For cancers that have spread to distant sites, chemotherapy may be used, sometimes along with radiation therapy if the cancer is not too widespread. Because these cancers can be hard to treat, clinical trials of newer treatments are an option as well.

What happens after treatment for thyroid cancer?

For many people with thyroid cancer, treatment may remove or destroy the cancer. Completing treatment can be both stressful and exciting. You may be relieved to finish treatment, but find it hard not to worry about cancer growing or coming back. (When cancer comes back after treatment, it is called recurrence.) This is a very common concern in people who have had cancer.

It may take a while before your fears lessen. But it may help to know that many cancer survivors have learned to live with this uncertainty and are leading full lives. 

For some people, thyroid cancer may never go away completely. These people may get regular treatments with chemotherapy, radiation therapy, or other therapies to help keep the cancer in check. Learning to live with cancer as a more of a chronic disease can be difficult and very stressful. It has its own type of uncertainty.

Follow-up care

If you have completed treatment, your doctors will still want to watch you closely. It is very important to go to all follow-up appointments. During these visits, your doctors will ask about symptoms, examine you, and might order blood tests or imaging tests such as radioiodine scans or ultrasounds. Follow-up is needed to check for cancer recurrence or spread, as well as possible side effects of certain treatments. This is the time for you to ask your health care team any questions you need answered and to discuss any concerns you might have.

Most people do very well after treatment, but follow-up care can continue for a lifetime. This is very important since most thyroid cancers grow slowly and can recur even 10 to 20 years after initial treatment. Your health care team will explain what tests you need and how often they should be done.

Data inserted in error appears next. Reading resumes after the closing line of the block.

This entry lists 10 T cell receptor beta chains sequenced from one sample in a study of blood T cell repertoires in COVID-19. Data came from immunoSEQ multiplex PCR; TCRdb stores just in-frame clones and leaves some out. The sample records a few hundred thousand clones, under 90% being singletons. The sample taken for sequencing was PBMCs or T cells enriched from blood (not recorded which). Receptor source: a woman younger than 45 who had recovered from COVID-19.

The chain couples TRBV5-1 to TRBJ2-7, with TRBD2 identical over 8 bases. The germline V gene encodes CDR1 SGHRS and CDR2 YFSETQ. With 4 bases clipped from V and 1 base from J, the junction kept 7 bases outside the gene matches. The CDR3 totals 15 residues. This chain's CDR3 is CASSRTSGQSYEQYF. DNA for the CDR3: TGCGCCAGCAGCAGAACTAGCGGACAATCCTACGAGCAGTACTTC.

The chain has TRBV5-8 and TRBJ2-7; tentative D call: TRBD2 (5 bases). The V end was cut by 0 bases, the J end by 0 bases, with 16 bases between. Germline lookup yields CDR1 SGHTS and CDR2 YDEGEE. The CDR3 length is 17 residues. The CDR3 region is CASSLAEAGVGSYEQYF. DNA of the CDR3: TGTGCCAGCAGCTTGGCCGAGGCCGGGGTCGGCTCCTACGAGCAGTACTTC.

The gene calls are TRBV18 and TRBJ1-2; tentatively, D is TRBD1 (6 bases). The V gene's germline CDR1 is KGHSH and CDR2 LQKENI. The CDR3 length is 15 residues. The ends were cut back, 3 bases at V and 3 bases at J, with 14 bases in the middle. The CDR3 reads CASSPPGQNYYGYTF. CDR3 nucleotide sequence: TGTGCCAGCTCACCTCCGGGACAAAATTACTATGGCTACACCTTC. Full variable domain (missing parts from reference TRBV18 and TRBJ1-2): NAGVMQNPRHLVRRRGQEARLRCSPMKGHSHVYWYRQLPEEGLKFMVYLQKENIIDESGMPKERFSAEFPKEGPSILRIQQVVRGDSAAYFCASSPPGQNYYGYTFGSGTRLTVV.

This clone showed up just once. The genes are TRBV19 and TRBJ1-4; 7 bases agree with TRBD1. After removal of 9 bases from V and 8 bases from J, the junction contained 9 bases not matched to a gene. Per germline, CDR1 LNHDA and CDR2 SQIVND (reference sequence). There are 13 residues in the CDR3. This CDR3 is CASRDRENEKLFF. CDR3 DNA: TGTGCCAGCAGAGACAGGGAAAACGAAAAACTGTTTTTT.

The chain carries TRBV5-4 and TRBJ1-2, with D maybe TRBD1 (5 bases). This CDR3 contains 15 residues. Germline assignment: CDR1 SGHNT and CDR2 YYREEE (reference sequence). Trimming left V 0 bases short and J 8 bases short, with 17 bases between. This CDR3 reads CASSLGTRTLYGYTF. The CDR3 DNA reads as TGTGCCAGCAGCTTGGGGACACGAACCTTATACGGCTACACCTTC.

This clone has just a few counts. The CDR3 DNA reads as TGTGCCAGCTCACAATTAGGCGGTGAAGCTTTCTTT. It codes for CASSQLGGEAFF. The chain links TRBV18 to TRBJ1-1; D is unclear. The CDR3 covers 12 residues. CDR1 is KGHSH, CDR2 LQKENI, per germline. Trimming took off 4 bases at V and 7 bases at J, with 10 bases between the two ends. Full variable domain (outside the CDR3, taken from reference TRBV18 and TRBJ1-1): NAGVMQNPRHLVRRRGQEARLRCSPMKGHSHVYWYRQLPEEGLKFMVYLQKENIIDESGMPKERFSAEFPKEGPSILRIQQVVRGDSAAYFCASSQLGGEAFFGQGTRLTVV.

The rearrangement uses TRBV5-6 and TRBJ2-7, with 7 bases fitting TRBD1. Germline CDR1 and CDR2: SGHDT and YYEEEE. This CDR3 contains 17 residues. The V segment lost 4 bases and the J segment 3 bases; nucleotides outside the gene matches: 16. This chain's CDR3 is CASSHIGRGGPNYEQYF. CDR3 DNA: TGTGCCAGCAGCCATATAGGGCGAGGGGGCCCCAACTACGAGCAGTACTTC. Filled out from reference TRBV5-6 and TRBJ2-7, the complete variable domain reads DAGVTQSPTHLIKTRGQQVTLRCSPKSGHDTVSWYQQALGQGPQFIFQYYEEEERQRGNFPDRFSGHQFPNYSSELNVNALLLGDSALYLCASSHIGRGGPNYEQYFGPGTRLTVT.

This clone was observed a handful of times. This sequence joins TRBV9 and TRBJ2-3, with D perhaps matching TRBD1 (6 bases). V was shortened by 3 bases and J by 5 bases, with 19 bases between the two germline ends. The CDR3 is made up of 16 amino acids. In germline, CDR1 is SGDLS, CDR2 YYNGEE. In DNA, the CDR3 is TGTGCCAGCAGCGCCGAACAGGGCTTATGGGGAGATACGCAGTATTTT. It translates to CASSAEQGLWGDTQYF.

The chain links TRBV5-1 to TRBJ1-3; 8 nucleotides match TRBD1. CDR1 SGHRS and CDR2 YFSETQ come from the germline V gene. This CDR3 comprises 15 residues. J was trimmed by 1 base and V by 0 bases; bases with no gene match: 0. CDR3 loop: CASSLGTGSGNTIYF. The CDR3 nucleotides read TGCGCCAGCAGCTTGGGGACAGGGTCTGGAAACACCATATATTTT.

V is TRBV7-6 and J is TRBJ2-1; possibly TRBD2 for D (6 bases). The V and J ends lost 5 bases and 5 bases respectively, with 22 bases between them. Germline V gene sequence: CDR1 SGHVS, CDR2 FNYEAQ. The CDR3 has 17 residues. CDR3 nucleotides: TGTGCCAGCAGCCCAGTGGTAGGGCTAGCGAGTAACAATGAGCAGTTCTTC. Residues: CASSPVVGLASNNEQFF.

Papillary or follicular cancer: If you have had papillary or follicular cancer, and your thyroid gland has been completely removed or ablated, your doctors might do at least one radioactive iodine scan after treatment, especially if you are at higher risk for recurrence. This is usually done about 6 to 12 months later. If the result is negative, you will generally not need further scans unless you have symptoms or other abnormal test results.

Your blood will also be tested for TSH and thyroglobulin levels. Thyroglobulin is made by thyroid tissue, so after total thyroid removal and ablation it should be at very low levels in your blood. If the thyroglobulin level begins to rise, it may be a sign the cancer is coming back, and further testing will be done. This usually includes a radioactive iodine scan, and may include PET scans and other imaging tests.

For those with a low-risk, small papillary cancer that was treated by removing only one lobe of the thyroid, a physical exam by your doctor, as well as a thyroid ultrasound and periodic chest x-ray is typical.